Yes, limestone is generally permeable, though it depends upon the composition of the particular limestone.
Limestone rock is a versatile and important commodity.
Much of its value comes from its permeability and its light weight.
But what does this even mean? Why does permeability matter?
To answer these questions, it’s important to discuss what limestone is.
This will help explain the benefits that being permeable give it.
Is Limestone Permeable? (EXPLAINED)
What is Limestone?
Limestone’s definition is tricky.
The technical description refers to any rock that’s at least 50% calcium carbonate.
The rest features some other type of material.
Most limestone forms when coral fragments are pressed together for millions of years.
This leaves a lot of variables about limestone types, of which there are several.
Each one gets its name based on its composition and how it’s formed.
What it looks like and other physical properties matter here as well.
This determines its potential uses. Some common types of limestone are:
Chalk: It’s created from the accumulation of microscopic marine organisms and algae.
It also crumbles easily and has a light gray or white coloring. In the past, this was a type of material used to write on blackboards.
Coquina: It’s usually found on beaches.
Gastropod, mollusk, trilobite, coral, or other invertebrate remains form this type of limestone.
Crystalline limestone: It’s formed when limestone faces chemical activity, pressure, and heat.
This transforms the calcite in the rock.
When the calcite crystals are big enough, the naked eye recognizes it as marble.
Dolomitic Limestone: It’s formed when calcium carbonate and magnesium-rich groundwater interact.
The magnesium changes the calcite into dolomites.
Lithographic limestone: This is a dense type of limestone with a very fine and uniform grain size.
The name seems familiar because of its past.
They used these stones in an old printing process called lithography.
This printing style produced many of the finest posters and navigation maps of its time.
Oolitic limestone: With this type of limestone, calcium carbonate wraps around a nucleus.
Over times, it creates layers like those of an onion.
The nucleus is usually coral or shell fragments, sand grains, or fecal debris.
What Does Permeable Mean?
Permeable refers to the degree limestone let gasses or liquids pass through them.
Limestone is also porous.
This refers to its ability to hold liquids.
Limestone has a lot of faults, joints, and bedding planes that allow water to move through it quickly.
Different limestones don’t have the same permeability and porosity.
Some have no permeability and huge porosity.
Others have poor porosity and good permeability.
It depends on the rock’s structure.
Is Limestone Hard?
Limestone is a hard, compressed rock formed over millions of years.
But, compared to others, it’s a soft stone.
It won’t dissolve in water, but acidic liquids are different.
When contact with vinegar or other acids occurs, weird things happen.
The limestone bubbles, deteriorates, and then neutralizes the acid.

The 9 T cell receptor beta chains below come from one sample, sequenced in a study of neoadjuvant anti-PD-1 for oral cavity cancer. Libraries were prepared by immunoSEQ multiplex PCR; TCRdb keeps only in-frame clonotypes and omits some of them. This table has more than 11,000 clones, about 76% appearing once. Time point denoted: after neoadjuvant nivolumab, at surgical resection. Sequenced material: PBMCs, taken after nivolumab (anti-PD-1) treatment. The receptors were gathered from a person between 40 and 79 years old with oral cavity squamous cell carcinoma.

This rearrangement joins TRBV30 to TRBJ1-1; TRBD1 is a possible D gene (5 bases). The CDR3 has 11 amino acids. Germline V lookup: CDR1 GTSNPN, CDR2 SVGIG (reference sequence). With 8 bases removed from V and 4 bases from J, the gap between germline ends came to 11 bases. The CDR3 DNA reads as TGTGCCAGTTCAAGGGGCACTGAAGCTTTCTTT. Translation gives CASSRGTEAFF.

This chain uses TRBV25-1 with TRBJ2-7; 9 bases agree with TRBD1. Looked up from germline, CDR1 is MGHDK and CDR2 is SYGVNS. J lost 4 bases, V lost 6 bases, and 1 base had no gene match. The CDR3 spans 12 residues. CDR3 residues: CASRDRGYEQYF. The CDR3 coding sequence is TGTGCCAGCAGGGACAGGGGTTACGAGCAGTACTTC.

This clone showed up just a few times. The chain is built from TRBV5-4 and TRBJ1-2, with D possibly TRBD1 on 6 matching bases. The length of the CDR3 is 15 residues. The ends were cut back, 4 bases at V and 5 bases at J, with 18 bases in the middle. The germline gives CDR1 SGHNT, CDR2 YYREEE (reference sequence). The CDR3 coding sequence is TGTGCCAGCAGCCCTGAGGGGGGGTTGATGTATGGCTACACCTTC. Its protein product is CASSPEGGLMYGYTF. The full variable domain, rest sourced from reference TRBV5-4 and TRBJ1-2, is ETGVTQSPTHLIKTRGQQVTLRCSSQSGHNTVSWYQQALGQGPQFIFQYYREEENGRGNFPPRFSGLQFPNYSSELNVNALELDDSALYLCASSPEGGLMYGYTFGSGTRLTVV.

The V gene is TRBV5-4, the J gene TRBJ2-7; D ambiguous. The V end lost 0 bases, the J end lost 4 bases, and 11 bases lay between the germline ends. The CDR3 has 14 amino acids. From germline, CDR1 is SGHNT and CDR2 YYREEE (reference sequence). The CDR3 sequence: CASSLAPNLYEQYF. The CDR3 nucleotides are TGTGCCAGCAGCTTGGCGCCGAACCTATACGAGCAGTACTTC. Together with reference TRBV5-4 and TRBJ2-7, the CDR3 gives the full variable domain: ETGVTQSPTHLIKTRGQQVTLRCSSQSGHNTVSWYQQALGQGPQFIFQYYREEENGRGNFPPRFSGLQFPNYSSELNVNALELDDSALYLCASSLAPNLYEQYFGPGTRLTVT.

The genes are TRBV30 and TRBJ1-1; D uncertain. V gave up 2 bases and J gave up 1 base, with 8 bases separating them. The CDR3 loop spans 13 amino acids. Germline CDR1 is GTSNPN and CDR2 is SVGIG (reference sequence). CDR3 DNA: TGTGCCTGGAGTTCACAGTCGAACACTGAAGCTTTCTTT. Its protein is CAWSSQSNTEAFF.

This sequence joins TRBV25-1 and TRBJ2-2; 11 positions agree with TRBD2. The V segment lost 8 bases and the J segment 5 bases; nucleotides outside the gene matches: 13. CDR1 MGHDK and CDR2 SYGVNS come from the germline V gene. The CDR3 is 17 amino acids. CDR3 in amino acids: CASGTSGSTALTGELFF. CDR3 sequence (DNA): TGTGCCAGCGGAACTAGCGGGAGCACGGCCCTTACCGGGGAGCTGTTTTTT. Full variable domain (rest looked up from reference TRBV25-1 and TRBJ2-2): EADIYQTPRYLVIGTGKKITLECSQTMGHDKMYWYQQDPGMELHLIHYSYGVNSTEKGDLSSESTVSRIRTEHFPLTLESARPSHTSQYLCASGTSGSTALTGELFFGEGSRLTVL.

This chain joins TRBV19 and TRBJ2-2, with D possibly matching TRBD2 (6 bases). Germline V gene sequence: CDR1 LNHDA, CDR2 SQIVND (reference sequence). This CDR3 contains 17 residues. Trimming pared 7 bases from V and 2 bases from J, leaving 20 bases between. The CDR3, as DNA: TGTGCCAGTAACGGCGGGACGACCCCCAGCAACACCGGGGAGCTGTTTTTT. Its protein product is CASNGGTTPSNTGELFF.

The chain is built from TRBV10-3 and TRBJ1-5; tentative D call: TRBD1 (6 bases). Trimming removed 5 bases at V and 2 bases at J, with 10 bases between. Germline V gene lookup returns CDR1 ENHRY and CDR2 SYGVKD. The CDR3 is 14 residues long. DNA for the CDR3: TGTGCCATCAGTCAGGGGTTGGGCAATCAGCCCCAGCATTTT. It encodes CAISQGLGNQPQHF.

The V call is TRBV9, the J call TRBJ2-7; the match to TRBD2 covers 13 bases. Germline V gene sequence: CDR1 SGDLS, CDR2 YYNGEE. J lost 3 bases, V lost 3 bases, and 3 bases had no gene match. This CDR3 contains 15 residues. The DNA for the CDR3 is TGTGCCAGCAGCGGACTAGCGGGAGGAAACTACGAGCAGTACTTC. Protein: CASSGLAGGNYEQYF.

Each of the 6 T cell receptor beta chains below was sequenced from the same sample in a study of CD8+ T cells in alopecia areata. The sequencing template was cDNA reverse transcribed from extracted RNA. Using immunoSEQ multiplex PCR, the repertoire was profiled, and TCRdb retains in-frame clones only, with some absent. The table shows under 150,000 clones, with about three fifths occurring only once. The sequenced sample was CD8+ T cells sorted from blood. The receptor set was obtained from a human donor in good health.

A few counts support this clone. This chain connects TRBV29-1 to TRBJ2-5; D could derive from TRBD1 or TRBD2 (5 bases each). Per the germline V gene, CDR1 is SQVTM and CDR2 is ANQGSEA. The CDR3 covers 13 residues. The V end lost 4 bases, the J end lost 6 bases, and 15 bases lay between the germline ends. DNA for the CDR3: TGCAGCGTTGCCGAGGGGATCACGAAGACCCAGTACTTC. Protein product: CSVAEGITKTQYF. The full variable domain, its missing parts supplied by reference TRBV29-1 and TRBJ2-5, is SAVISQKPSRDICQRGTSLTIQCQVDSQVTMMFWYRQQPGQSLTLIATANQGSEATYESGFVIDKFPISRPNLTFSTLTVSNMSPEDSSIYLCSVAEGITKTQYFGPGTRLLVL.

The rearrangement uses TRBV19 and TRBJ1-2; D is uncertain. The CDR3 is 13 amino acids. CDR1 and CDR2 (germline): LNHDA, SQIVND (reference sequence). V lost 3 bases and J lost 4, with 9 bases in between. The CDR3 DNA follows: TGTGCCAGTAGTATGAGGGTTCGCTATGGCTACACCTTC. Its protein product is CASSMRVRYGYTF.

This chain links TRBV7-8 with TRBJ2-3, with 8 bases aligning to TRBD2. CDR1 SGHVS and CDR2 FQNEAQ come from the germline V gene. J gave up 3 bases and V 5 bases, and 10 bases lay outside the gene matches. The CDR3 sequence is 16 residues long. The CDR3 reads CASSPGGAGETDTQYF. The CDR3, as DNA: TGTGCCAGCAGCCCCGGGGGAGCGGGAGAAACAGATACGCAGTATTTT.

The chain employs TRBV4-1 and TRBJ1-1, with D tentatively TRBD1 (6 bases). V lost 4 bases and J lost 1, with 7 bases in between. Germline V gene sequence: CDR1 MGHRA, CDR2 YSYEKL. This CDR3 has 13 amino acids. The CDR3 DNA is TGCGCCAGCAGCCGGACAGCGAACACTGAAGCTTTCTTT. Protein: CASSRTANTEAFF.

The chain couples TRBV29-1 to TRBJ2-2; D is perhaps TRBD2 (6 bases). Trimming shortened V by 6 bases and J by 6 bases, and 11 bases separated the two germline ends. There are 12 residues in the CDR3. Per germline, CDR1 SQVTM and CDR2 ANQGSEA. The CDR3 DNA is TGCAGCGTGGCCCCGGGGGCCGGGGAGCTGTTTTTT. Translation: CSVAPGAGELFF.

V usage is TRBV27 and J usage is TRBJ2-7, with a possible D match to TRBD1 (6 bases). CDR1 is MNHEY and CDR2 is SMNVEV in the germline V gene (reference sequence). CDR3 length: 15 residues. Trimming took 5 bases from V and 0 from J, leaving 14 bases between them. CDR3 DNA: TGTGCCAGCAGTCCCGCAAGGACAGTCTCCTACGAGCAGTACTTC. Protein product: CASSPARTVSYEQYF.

Why Does Permeability Matter?
Permeability is important because of its usefulness in controlling water flow.
Let’s take limestone pavements, for example.
These permeable pavements are great at reducing runoff volume.
The type of limestone used in this type of construction has high permeability and porosity.
This lets it absorb rain into the ground and away from storm drains at a rate of 3-5 gallons a minute.
That’s for every square foot of surface area.
This rate far exceeds what’s needed to prevent runoff during most rainstorms.
What Other Uses Does Limestone Have?
Limestone is a great substitute for hard silicate rocks.
It’s more abundant and easier to mine. It’s also softer, cheaper, and doesn’t cause the same amount of wear and tear on line equipment.
Crushed limestone has a variety of uses as landscaping and construction material. Some of these uses include:
Limestone also creates:
Dimension Stone: It’s limestone that’s cut into slabs and blocks of certain dimensions.
It’s used for floor tiles, stairway treads, window sills, and many other uses.
Roofing granules: Manufacturers crush this limestone to a very fine particle size.
Roofers use it as a heat and weather resistant coating on asphalt shingles.
They also use it on other types of roofing material.
Lime: Calcium carbonate that’s heated to a very high temperature in a kiln produces a gas and a solid.
The gas is carbon dioxide gas and the residual product is calcium oxide.
The agricultural and chemical industries use calcium oxide a lot.
Its powerful acid neutralization properties are a boon.
Animal feed filler: Calcium helps chickens create strong eggshells.
When their natural intake isn’t enough, farmers must find a substitute.
This is usually in the form of calcium carbonate as a dietary supplement.
They also give it to dairy cattle because these animals lose a lot of calcium in the milking process.
Are There Any Negatives To Using Limestone?
Limestone is versatile and has several varieties of uses.
But it has its weaknesses as well. Intense weather (like heavy rain) has a degrading effect on limestone.
Both its appearance and structural soundness are compromised.
The good news is, it takes at least two of these factors to cause real damage.
Acid rain is a great example. The mixture of rainwater and atmospheric gasses dissolves limestone.
The Bottom Line
Limestone’s standard permeability and porosity makes it a strong but soft rock.
This might be a disadvantage to some, but they’re forgetting one important thing.
These properties also give limestone a versatility not easily matched in the construction or agricultural industries.
You might also like: